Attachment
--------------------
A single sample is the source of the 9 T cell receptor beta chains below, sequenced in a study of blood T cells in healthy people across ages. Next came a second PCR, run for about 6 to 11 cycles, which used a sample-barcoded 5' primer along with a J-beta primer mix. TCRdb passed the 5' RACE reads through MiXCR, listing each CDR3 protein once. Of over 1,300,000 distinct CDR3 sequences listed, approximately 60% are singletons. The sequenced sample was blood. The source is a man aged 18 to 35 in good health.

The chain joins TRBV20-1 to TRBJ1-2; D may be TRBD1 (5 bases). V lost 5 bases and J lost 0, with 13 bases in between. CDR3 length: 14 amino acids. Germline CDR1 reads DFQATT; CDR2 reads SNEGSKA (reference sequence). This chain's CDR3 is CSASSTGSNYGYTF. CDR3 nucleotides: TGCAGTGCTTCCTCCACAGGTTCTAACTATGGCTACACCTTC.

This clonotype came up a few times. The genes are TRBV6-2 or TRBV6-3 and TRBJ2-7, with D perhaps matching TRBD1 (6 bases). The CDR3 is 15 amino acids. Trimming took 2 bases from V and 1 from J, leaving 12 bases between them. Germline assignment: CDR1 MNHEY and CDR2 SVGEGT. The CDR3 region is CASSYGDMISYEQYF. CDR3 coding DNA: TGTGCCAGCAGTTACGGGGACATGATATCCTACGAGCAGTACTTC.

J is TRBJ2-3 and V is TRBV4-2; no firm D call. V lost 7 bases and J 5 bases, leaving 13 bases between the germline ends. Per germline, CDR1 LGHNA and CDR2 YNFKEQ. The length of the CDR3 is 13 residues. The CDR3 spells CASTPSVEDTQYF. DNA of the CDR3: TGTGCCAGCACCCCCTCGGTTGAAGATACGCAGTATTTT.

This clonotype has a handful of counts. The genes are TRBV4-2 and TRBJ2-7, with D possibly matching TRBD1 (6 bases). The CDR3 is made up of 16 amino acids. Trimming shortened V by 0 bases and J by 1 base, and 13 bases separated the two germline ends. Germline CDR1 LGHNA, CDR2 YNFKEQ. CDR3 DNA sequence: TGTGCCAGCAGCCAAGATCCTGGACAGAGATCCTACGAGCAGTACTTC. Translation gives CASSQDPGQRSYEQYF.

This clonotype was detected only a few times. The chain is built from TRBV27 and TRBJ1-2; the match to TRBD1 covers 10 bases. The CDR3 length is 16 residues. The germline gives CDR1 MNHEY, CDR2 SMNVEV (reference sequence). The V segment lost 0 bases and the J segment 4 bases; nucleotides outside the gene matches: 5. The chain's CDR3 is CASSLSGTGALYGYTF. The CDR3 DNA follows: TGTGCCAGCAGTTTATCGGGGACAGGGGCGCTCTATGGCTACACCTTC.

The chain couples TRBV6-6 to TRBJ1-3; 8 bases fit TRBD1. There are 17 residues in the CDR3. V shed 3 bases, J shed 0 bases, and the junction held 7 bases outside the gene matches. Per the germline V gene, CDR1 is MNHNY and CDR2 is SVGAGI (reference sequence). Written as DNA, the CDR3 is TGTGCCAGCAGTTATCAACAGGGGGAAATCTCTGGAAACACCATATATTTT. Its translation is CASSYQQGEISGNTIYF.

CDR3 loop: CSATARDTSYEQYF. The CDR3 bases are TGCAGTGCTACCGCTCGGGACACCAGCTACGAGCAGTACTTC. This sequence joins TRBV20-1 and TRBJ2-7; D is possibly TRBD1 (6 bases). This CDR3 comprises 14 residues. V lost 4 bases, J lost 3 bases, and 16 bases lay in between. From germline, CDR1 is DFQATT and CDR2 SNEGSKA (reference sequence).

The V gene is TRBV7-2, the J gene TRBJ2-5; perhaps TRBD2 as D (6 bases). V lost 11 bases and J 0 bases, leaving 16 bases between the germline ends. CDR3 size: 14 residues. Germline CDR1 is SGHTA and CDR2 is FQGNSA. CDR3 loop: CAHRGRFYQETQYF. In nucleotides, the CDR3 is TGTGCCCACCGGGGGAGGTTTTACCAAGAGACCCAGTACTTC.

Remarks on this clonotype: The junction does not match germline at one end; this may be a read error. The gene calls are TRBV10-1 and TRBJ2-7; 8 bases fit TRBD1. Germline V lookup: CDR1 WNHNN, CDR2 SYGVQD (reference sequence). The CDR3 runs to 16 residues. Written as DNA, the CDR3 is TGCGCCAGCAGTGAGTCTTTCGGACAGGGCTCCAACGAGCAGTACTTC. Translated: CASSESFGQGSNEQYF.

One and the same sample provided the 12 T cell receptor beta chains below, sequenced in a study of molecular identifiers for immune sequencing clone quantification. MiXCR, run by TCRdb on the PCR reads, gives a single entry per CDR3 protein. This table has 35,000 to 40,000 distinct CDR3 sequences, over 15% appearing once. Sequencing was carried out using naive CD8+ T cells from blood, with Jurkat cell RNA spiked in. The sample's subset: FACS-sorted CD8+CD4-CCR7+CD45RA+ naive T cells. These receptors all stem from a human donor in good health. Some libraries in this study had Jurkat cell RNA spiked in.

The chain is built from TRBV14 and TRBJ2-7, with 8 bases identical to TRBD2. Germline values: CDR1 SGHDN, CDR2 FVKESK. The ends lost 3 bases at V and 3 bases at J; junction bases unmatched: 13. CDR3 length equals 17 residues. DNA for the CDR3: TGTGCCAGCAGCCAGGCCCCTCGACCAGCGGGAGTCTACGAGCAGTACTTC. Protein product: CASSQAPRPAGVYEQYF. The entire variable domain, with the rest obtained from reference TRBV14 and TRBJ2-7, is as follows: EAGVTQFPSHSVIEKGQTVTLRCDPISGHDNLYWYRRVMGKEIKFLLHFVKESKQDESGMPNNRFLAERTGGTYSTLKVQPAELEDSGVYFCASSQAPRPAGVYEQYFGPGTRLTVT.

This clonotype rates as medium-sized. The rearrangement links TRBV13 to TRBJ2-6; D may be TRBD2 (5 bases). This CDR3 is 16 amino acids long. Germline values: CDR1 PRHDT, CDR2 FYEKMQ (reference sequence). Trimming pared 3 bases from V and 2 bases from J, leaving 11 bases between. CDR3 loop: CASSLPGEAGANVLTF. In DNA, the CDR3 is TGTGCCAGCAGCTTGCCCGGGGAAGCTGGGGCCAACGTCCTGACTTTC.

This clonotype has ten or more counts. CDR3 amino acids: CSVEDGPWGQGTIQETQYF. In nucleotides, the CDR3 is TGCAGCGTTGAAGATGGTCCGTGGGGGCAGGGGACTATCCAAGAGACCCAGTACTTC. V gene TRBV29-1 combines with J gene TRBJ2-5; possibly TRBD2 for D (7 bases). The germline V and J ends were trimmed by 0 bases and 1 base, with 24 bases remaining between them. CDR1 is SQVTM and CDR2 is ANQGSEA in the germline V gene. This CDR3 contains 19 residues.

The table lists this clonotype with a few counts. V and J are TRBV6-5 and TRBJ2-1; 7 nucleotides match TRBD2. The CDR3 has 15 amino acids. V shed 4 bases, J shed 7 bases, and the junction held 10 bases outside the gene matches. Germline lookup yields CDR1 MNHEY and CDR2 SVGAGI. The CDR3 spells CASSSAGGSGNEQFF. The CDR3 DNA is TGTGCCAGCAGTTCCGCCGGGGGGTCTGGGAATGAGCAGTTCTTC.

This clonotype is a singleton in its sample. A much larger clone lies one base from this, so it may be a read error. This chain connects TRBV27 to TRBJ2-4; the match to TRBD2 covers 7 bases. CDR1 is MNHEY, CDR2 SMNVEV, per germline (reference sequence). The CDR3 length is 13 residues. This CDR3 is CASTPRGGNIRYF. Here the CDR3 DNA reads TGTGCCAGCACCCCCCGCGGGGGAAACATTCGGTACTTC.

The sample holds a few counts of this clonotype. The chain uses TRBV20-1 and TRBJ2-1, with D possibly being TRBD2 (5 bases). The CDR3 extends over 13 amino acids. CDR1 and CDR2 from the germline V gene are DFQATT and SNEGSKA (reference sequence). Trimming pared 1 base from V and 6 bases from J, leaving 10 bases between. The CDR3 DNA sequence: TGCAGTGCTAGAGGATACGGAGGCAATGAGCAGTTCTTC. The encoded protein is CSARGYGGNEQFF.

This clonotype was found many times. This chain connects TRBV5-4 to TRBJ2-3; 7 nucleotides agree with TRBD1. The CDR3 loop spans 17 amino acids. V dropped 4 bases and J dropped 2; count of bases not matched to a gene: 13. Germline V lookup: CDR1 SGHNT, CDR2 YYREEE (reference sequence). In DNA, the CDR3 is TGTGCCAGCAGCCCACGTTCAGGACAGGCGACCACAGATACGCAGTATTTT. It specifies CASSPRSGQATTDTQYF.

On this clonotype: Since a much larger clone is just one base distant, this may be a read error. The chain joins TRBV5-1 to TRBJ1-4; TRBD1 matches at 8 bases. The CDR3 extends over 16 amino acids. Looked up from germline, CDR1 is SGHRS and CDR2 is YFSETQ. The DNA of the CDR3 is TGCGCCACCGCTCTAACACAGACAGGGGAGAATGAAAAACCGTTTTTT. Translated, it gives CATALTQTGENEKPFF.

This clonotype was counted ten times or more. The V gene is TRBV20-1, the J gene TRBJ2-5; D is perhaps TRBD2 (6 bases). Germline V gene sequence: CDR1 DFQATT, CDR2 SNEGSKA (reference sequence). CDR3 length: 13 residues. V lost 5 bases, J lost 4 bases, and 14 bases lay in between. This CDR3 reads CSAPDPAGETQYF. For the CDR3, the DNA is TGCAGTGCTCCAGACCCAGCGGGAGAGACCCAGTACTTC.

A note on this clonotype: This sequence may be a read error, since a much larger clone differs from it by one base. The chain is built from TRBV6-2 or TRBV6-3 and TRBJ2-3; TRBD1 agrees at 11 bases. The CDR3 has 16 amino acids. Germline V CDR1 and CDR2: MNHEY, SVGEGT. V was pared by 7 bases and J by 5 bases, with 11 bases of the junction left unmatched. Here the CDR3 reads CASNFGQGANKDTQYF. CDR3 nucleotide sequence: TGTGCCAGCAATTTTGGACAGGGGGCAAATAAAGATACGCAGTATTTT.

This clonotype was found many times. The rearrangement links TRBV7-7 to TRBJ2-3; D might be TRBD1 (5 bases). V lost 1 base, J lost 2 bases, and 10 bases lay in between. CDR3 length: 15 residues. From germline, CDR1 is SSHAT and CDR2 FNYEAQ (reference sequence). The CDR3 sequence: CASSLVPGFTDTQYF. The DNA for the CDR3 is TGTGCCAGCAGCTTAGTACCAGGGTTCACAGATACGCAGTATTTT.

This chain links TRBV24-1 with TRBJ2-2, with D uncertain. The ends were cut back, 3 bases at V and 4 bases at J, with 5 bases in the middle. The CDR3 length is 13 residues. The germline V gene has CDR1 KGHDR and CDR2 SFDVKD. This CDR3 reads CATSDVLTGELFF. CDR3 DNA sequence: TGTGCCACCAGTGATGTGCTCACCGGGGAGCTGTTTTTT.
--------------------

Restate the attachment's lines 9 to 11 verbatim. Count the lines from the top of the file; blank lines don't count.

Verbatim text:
The V gene is TRBV7-2, the J gene TRBJ2-5; perhaps TRBD2 as D (6 bases). V lost 11 bases and J 0 bases, leaving 16 bases between the germline ends. CDR3 size: 14 residues. Germline CDR1 is SGHTA and CDR2 is FQGNSA. CDR3 loop: CAHRGRFYQETQYF. In nucleotides, the CDR3 is TGTGCCCACCGGGGGAGGTTTTACCAAGAGACCCAGTACTTC.

Remarks on this clonotype: The junction does not match germline at one end; this may be a read error. The gene calls are TRBV10-1 and TRBJ2-7; 8 bases fit TRBD1. Germline V lookup: CDR1 WNHNN, CDR2 SYGVQD (reference sequence). The CDR3 runs to 16 residues. Written as DNA, the CDR3 is TGCGCCAGCAGTGAGTCTTTCGGACAGGGCTCCAACGAGCAGTACTTC. Translated: CASSESFGQGSNEQYF.

One and the same sample provided the 12 T cell receptor beta chains below, sequenced in a study of molecular identifiers for immune sequencing clone quantification. MiXCR, run by TCRdb on the PCR reads, gives a single entry per CDR3 protein. This table has 35,000 to 40,000 distinct CDR3 sequences, over 15% appearing once. Sequencing was carried out using naive CD8+ T cells from blood, with Jurkat cell RNA spiked in. The sample's subset: FACS-sorted CD8+CD4-CCR7+CD45RA+ naive T cells. These receptors all stem from a human donor in good health. Some libraries in this study had Jurkat cell RNA spiked in.